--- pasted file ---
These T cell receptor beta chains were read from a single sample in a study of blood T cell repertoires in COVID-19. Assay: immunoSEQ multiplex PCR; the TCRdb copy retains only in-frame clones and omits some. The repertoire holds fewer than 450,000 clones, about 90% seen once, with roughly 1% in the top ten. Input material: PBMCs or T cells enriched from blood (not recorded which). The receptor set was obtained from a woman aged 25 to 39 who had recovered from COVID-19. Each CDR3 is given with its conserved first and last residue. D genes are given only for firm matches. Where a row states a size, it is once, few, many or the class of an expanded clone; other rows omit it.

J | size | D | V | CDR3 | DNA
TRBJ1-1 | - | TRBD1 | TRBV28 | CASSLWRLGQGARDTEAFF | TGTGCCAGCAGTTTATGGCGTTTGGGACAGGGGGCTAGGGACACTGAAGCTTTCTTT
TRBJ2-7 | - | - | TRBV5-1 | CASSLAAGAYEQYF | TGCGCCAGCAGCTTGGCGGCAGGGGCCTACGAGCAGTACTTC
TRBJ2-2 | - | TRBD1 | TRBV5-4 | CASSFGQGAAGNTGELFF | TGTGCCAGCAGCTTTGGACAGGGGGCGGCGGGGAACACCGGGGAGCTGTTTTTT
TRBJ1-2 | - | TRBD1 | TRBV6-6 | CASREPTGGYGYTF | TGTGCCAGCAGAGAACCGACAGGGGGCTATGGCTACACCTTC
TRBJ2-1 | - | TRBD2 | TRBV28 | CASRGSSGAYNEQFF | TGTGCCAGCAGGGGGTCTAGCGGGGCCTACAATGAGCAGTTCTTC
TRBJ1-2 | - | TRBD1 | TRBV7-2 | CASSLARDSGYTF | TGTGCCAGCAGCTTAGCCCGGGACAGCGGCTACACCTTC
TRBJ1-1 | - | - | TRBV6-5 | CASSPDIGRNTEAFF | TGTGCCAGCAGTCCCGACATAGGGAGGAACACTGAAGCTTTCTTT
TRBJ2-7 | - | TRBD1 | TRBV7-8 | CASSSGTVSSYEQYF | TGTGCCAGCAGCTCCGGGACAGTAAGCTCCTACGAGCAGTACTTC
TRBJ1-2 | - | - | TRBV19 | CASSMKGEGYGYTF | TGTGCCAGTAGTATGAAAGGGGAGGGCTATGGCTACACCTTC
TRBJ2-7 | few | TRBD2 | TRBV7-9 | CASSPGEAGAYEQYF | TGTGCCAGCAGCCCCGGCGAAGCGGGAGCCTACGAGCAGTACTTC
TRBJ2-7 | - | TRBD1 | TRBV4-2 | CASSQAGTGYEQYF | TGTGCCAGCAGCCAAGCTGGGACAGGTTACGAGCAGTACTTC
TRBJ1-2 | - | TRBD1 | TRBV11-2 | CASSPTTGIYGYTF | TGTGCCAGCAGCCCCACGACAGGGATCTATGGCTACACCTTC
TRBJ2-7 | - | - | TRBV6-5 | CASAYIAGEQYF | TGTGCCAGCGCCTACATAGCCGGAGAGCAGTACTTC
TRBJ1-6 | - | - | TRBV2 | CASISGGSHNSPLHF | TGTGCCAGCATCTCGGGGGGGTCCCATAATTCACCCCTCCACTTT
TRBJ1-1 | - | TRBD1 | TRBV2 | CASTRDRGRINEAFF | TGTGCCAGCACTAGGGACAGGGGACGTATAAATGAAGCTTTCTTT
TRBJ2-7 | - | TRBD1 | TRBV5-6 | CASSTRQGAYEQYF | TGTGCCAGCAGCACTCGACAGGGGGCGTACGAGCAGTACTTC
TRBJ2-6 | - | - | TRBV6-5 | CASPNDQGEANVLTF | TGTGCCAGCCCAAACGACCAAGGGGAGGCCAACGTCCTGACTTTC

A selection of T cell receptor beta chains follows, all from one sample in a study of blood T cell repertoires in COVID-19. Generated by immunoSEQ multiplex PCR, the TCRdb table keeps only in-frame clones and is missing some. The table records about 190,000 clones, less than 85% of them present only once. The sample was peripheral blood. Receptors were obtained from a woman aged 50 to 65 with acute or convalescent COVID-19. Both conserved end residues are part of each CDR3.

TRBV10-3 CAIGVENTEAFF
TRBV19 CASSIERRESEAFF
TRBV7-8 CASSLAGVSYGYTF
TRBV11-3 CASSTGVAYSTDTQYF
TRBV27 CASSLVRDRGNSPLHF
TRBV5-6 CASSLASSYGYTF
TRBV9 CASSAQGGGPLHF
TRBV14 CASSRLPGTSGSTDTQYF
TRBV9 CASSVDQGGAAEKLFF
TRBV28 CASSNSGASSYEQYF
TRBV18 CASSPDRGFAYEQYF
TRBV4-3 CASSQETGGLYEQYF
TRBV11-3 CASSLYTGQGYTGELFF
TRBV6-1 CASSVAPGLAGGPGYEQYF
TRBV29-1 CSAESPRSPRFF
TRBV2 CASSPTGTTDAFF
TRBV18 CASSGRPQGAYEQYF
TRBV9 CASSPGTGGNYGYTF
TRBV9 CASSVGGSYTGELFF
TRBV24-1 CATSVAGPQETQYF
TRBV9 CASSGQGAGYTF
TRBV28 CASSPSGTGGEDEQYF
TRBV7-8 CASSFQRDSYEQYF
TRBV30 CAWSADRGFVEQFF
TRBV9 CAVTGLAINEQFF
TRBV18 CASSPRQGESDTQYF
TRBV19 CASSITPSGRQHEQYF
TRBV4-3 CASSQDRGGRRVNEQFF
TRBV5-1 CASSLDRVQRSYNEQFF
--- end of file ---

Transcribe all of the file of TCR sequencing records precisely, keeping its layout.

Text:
These T cell receptor beta chains were read from a single sample in a study of blood T cell repertoires in COVID-19. Assay: immunoSEQ multiplex PCR; the TCRdb copy retains only in-frame clones and omits some. The repertoire holds fewer than 450,000 clones, about 90% seen once, with roughly 1% in the top ten. Input material: PBMCs or T cells enriched from blood (not recorded which). The receptor set was obtained from a woman aged 25 to 39 who had recovered from COVID-19. Each CDR3 is given with its conserved first and last residue. D genes are given only for firm matches. Where a row states a size, it is once, few, many or the class of an expanded clone; other rows omit it.

J | size | D | V | CDR3 | DNA
TRBJ1-1 | - | TRBD1 | TRBV28 | CASSLWRLGQGARDTEAFF | TGTGCCAGCAGTTTATGGCGTTTGGGACAGGGGGCTAGGGACACTGAAGCTTTCTTT
TRBJ2-7 | - | - | TRBV5-1 | CASSLAAGAYEQYF | TGCGCCAGCAGCTTGGCGGCAGGGGCCTACGAGCAGTACTTC
TRBJ2-2 | - | TRBD1 | TRBV5-4 | CASSFGQGAAGNTGELFF | TGTGCCAGCAGCTTTGGACAGGGGGCGGCGGGGAACACCGGGGAGCTGTTTTTT
TRBJ1-2 | - | TRBD1 | TRBV6-6 | CASREPTGGYGYTF | TGTGCCAGCAGAGAACCGACAGGGGGCTATGGCTACACCTTC
TRBJ2-1 | - | TRBD2 | TRBV28 | CASRGSSGAYNEQFF | TGTGCCAGCAGGGGGTCTAGCGGGGCCTACAATGAGCAGTTCTTC
TRBJ1-2 | - | TRBD1 | TRBV7-2 | CASSLARDSGYTF | TGTGCCAGCAGCTTAGCCCGGGACAGCGGCTACACCTTC
TRBJ1-1 | - | - | TRBV6-5 | CASSPDIGRNTEAFF | TGTGCCAGCAGTCCCGACATAGGGAGGAACACTGAAGCTTTCTTT
TRBJ2-7 | - | TRBD1 | TRBV7-8 | CASSSGTVSSYEQYF | TGTGCCAGCAGCTCCGGGACAGTAAGCTCCTACGAGCAGTACTTC
TRBJ1-2 | - | - | TRBV19 | CASSMKGEGYGYTF | TGTGCCAGTAGTATGAAAGGGGAGGGCTATGGCTACACCTTC
TRBJ2-7 | few | TRBD2 | TRBV7-9 | CASSPGEAGAYEQYF | TGTGCCAGCAGCCCCGGCGAAGCGGGAGCCTACGAGCAGTACTTC
TRBJ2-7 | - | TRBD1 | TRBV4-2 | CASSQAGTGYEQYF | TGTGCCAGCAGCCAAGCTGGGACAGGTTACGAGCAGTACTTC
TRBJ1-2 | - | TRBD1 | TRBV11-2 | CASSPTTGIYGYTF | TGTGCCAGCAGCCCCACGACAGGGATCTATGGCTACACCTTC
TRBJ2-7 | - | - | TRBV6-5 | CASAYIAGEQYF | TGTGCCAGCGCCTACATAGCCGGAGAGCAGTACTTC
TRBJ1-6 | - | - | TRBV2 | CASISGGSHNSPLHF | TGTGCCAGCATCTCGGGGGGGTCCCATAATTCACCCCTCCACTTT
TRBJ1-1 | - | TRBD1 | TRBV2 | CASTRDRGRINEAFF | TGTGCCAGCACTAGGGACAGGGGACGTATAAATGAAGCTTTCTTT
TRBJ2-7 | - | TRBD1 | TRBV5-6 | CASSTRQGAYEQYF | TGTGCCAGCAGCACTCGACAGGGGGCGTACGAGCAGTACTTC
TRBJ2-6 | - | - | TRBV6-5 | CASPNDQGEANVLTF | TGTGCCAGCCCAAACGACCAAGGGGAGGCCAACGTCCTGACTTTC

A selection of T cell receptor beta chains follows, all from one sample in a study of blood T cell repertoires in COVID-19. Generated by immunoSEQ multiplex PCR, the TCRdb table keeps only in-frame clones and is missing some. The table records about 190,000 clones, less than 85% of them present only once. The sample was peripheral blood. Receptors were obtained from a woman aged 50 to 65 with acute or convalescent COVID-19. Both conserved end residues are part of each CDR3.

TRBV10-3 CAIGVENTEAFF
TRBV19 CASSIERRESEAFF
TRBV7-8 CASSLAGVSYGYTF
TRBV11-3 CASSTGVAYSTDTQYF
TRBV27 CASSLVRDRGNSPLHF
TRBV5-6 CASSLASSYGYTF
TRBV9 CASSAQGGGPLHF
TRBV14 CASSRLPGTSGSTDTQYF
TRBV9 CASSVDQGGAAEKLFF
TRBV28 CASSNSGASSYEQYF
TRBV18 CASSPDRGFAYEQYF
TRBV4-3 CASSQETGGLYEQYF
TRBV11-3 CASSLYTGQGYTGELFF
TRBV6-1 CASSVAPGLAGGPGYEQYF
TRBV29-1 CSAESPRSPRFF
TRBV2 CASSPTGTTDAFF
TRBV18 CASSGRPQGAYEQYF
TRBV9 CASSPGTGGNYGYTF
TRBV9 CASSVGGSYTGELFF
TRBV24-1 CATSVAGPQETQYF
TRBV9 CASSGQGAGYTF
TRBV28 CASSPSGTGGEDEQYF
TRBV7-8 CASSFQRDSYEQYF
TRBV30 CAWSADRGFVEQFF
TRBV9 CAVTGLAINEQFF
TRBV18 CASSPRQGESDTQYF
TRBV19 CASSITPSGRQHEQYF
TRBV4-3 CASSQDRGGRRVNEQFF
TRBV5-1 CASSLDRVQRSYNEQFF